Introduction. Patients with pharmacoresistant epilepsy are usually treated with two or more antiepileptic drugs (AEDs). The search for therapeutically efficacious AED combinations is still a challenging issue for clinicians and epileptologists throughout the world. Aim. To determine the interaction profile for the combination of retigabine (RTG) and oxcarbazepine (OXC) in both, the model of tonic-clonic seizures, the maximal electroshock (MES)-induced seizure model and chimney test (motor

Mirosław Zagaja, Barbara Miziak, Katarzyna Załuska, Paweł Marzęda, Bartłomiej Drop, Karolina Załuska-Patel, Grażyna Ossowska, Stanisław J. Czuczwar, Jarogniew J. Łuszczki

Journal of Epileptology, Volume 24 , ISSUE 2, 87–94

Case report | 11-March-2014

Successful treatment with adjunctive lacosamide in a patient with long term “drug resistant” focal epilepsy

Introduction. A significant number of patients suffering from epilepsy prove to be resistant to antiepileptic drugs (AEDs). Recent studies, however, suggest that 10–20% of seemingly drug resistant patients may still become seizure-free under the influence of subsequent dosage modifications. Case report. We report on a young man with cryptogenic focal epilepsy. He had his first seizure at the age of fifteen. His seizure frequency was decreased during the following 11 years. However

Walter Fröscher, Alois Rauber

Journal of Epileptology, Volume 22 , ISSUE 1, 51–55

Case report | 14-November-2014

Ictal Forced Repetitive Swearing in Frontal Lobe Epilepsy: Case report and review of the literature

Introduction. Dominant presentation of ictal forced repetitive swearing has been rarely addressed and could be misdiagnosed. Case report. We report a 45-year-old man with a long history of right frontal lobe epilepsy (FLE) who developed forced repetitive swearing during hypermotor seizures. His seizures were refractory to different antiepileptic drugs (AEDs). Scalp video-EEG telemetry suggested a right frontal epileptic focus. Magnetic resonance imaging (MRI) suggested focal cortical dysplasia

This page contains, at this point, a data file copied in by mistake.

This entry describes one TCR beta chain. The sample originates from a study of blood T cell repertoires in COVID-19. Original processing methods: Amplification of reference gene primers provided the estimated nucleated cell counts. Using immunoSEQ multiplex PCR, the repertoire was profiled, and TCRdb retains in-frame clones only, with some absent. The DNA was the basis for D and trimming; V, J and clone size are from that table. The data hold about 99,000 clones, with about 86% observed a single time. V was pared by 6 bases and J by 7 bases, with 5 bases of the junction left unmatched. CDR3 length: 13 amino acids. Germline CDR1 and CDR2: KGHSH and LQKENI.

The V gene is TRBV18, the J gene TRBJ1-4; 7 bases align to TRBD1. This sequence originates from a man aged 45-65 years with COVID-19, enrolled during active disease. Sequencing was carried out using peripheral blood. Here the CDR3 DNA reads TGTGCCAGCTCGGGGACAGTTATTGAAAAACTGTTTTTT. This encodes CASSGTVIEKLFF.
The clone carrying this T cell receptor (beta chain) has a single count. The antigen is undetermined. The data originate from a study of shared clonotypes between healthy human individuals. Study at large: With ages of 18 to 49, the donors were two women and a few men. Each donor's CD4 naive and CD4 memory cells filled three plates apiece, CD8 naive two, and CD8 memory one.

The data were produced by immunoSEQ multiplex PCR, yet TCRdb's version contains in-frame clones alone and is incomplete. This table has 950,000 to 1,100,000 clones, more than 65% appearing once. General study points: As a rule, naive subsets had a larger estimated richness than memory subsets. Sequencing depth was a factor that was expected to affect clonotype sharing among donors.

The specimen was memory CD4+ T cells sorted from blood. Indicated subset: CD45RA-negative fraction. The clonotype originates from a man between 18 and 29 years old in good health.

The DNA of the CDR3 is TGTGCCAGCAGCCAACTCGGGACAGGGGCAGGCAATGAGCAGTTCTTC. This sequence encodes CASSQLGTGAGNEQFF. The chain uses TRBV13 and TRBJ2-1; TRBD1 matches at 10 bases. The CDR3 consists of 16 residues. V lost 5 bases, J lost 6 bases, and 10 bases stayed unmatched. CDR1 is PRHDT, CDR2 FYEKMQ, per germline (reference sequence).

Marjan Dolatshahi, Alexei Yankovsky

Journal of Epileptology, Volume 22 , ISSUE 2, 113–119

Original Paper | 02-April-2015

The ILAE definition of drug resistant epilepsy and its clinical applicability compared with “older” established definitions

course of disease were extracted from patients' charts. Drug resistant epilepsy was classified according to four definitions and the time until fulfillment of criteria compared. Results. Mean time to fulfillment of criteria of drug resistant epilepsy ranged from 11.8 (standard deviation (SD) 9.8) to 15.6 years (SD 11.3). Time to drug resistance was significantly longer applying the only definition, requiring failure of three antiepileptic drugs (AEDs) (Canada definition), whereas time to

Alexandra Rohracher, Judith Dobesberger, Claudia A. Granbichler, Julia Höfler, Giorgi Kuchukhidze, Martin Ortler, Iris Unterberger, Gerald Walser, Aljoscha Thomschewski, Eugen Trinka

Journal of Epileptology, Volume 23 , ISSUE 1, 39–44

Review Paper | 30-September-2016

The epileptic multifactorial patient’s burden. Review of the topic

. Generalized tonic-clonic seizures and refractory epilepsy are the most important factors burdening PWE’s, resulting in increased injuries and mortality, including Sudden Unexpected Death in Epilepsy (SUDEP). The need of chronic intake of antiepileptic drugs (AEDs) and of epilepsy surgery are also important with regards to potential for side effects, drug interactions, and different surgery risks. PWE harbour more medical and psychiatric comorbidities than the general population and results in a

José Pimentel

Journal of Epileptology, Volume 24 , ISSUE 2, 167–172

Review Paper | 07-April-2017

Genetic epilepsies. remarks on the proposed “organization of the Epilepsies”

include into genetic testing genes responsible for the side effects of AEDs. In addition, for some epilepsy phenotypes it has became possible to predict the most efficacious antiepileptic drugs for patients based on their genetic makeup. Thus, the development of individualized medicine is expected to greatly improve the management of epilepsy patients.

Heinz Gregor Wieser

Journal of Epileptology, Volume 22 , ISSUE 1, 11–23

research-article | 27-August-2018

Ketogenic diet in epilepsy: an updated review

pharmacotherapy, the percentage of non-responding patients has remained unchanged. The new generation AEDs, undoubtedly better tolerated and generally safer, have not, unfortunately, proved significantly more effective against epileptic seizures than the classical medicines (Hartman, Vining, 2007). Normally, the first administered AEDs leads to freedom from seizures in 50% of patients, the second in around 11%, the third in around 3%, whereas all subsequent AEDs work in only 0.8% of patients (Mohanraj, Brodie

Magdalena Dudzińska

Journal of Epileptology, Volume 26 , ISSUE 1-2, 27–47

No Record Found..
Page Actions